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Deciphering electrical conductivity in doped organic semiconductors

Organic semiconductors enable the fabrication of large-scale printed and mechanically flexible electronic applications and have already successfully established themselves on the market for displays in the form of organic light-emitting diodes (OLEDs). In order to break into further market segments however, improvements in performance are still needed.

NE spoke to Dr. Frank Ortmann, senior researcher at Dresden University of Technology (TU) to find out more about TU’s work in deciphering electrical conductivity in doped organic semiconductors.

“Large-scale electronic applications can be achieved by printing technologies such as roll-to-roll printing because many organic semiconductors are solution processable, i.e. they are dissolvable in printing inks and so on,” he explains.

“Other organic semiconductors can be evaporated in ultrahigh vacuum, which is also possible on a large scale. The films can be made flexible because the organic semiconductor films are not as rigid as for example they are in crystalline silicon. This is due to the weaker bonding between the organic molecules in the film, making the film flexible. The layers can be coated on flexible foils made for example of PET. Another advantage is the lower weight of large area organic electronics because the organic films can be made very thin (around 100 nm or even lower in some cases).”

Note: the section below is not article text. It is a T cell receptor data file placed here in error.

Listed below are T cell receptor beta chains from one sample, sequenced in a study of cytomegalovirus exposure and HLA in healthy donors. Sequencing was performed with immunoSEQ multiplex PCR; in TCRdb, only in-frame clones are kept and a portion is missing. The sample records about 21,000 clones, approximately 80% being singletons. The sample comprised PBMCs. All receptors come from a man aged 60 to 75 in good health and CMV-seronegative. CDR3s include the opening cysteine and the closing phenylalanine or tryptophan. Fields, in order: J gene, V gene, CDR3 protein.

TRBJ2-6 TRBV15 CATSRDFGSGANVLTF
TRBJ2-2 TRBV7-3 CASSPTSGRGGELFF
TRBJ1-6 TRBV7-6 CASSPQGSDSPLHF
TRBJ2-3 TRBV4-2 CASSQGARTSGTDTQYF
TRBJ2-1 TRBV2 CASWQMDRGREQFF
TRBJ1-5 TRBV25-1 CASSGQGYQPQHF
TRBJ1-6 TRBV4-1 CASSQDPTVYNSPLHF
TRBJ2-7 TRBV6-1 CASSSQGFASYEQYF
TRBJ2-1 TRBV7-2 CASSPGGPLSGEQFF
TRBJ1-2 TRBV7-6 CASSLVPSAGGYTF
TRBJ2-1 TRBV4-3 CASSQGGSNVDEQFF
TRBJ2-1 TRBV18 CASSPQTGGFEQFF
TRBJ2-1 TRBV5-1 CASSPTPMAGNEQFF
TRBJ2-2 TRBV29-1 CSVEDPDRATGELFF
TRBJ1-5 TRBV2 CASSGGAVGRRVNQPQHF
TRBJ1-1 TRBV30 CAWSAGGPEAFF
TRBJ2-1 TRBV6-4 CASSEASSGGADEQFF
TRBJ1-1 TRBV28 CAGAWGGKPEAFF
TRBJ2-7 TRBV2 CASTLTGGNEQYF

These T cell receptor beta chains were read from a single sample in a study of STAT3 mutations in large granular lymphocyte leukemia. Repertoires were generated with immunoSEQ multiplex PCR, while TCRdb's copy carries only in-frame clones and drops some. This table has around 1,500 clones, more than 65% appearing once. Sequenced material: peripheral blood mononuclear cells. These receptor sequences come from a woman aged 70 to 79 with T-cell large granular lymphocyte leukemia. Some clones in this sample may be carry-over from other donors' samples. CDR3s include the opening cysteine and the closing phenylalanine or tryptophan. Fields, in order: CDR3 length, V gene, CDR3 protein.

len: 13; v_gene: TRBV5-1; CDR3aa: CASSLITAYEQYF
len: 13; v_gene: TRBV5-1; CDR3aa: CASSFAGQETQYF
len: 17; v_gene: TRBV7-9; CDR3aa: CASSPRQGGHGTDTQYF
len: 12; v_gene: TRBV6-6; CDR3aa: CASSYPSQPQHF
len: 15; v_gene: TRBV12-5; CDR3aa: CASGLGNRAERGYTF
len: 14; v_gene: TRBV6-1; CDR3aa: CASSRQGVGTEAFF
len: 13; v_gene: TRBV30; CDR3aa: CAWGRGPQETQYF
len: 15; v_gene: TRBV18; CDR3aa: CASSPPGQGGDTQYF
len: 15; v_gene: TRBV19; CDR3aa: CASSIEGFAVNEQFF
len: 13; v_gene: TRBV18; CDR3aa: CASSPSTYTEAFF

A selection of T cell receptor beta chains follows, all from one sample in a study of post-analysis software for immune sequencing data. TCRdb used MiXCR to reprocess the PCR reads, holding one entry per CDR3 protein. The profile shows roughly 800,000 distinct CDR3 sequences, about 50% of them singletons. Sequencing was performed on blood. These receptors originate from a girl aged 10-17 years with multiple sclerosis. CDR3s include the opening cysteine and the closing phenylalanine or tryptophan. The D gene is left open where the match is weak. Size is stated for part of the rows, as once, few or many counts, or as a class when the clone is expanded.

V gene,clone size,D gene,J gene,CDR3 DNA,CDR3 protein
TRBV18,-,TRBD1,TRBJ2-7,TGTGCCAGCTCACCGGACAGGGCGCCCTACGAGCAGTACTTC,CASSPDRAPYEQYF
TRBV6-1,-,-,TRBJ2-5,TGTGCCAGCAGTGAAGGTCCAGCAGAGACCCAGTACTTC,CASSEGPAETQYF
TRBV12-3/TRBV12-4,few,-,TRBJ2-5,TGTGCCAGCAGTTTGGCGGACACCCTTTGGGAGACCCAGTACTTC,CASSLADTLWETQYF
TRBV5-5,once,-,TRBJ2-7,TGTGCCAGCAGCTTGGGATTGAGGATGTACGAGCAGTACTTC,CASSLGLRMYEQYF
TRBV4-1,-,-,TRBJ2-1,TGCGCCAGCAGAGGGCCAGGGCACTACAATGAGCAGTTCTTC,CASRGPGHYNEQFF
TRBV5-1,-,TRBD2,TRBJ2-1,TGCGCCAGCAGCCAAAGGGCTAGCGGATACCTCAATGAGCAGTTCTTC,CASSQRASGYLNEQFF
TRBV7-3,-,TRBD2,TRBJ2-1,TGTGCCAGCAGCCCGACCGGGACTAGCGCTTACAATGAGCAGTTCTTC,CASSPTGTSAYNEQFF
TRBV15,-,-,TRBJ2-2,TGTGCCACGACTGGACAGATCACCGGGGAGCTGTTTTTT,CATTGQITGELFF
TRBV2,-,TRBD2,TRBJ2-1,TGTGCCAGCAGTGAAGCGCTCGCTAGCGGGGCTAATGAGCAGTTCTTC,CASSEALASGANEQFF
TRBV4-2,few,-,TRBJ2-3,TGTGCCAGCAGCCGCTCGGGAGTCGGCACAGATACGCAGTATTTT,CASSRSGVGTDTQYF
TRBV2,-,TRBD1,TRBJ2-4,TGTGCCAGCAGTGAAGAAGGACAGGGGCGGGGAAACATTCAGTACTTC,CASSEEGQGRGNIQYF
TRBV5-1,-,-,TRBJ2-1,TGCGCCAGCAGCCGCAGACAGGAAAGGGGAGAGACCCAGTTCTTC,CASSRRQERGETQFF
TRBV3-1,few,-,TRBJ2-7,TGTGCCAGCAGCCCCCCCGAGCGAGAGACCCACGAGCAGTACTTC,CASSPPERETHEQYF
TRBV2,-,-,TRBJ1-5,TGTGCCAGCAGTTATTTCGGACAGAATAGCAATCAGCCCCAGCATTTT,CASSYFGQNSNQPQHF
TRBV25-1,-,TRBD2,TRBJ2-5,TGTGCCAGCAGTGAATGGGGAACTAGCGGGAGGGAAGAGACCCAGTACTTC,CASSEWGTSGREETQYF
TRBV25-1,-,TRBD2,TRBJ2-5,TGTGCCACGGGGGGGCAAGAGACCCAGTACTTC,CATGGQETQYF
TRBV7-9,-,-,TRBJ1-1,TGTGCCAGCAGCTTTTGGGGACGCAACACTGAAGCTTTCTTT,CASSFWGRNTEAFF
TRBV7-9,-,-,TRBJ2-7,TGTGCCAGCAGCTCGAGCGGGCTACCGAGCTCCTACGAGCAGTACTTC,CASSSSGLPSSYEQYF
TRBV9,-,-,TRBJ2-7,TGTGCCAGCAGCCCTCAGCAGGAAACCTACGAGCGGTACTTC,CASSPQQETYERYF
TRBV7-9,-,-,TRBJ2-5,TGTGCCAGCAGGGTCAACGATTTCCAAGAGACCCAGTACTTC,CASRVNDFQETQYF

However, he adds, due to the weaker chemical bonding and often more disordered structure, organic semiconductors usually have a lower electrical conductivity and charge carrier mobility compared to crystalline silicon.

This means that right now the organic electronics are often slower than conventional electronics.

Dr. Ortmann gives the examples of organic transistors having a lower switching frequency, and organic solar cells, which have a lower power conversion efficiency. “This is however continuously increasing,” he adds. “If these disadvantages in performance can be overcome, organic electronics can reach much more application for example in solar cells or medical applications (many organic semiconductors are biocompatible).”

According to TU researchers, doping is the answer. In semiconductor technology, doping refers to the targeted introduction of impurities (also called dopants) into the semiconductor material of an integrated circuit. These dopants function as intentional "disturbances" in the semiconductor that can be used to specifically control the behaviour of the charge carriers and thus the electrical conductivity of the original material.

Dr Ortmann explains how: “In an undoped organic semiconductor, the number of charge carriers (e.g. electrons) that contribute to a current is very low. The dopant molecules can introduce additional charges to the organic semiconductor film, which increases the conductivity.

“Furthermore, doping can control the type of majority carriers (negatively charged electrons or positively charged holes) and the properties of charge injection or extraction between different thin films. In technical terms, it can control the electrochemical potential of the films.”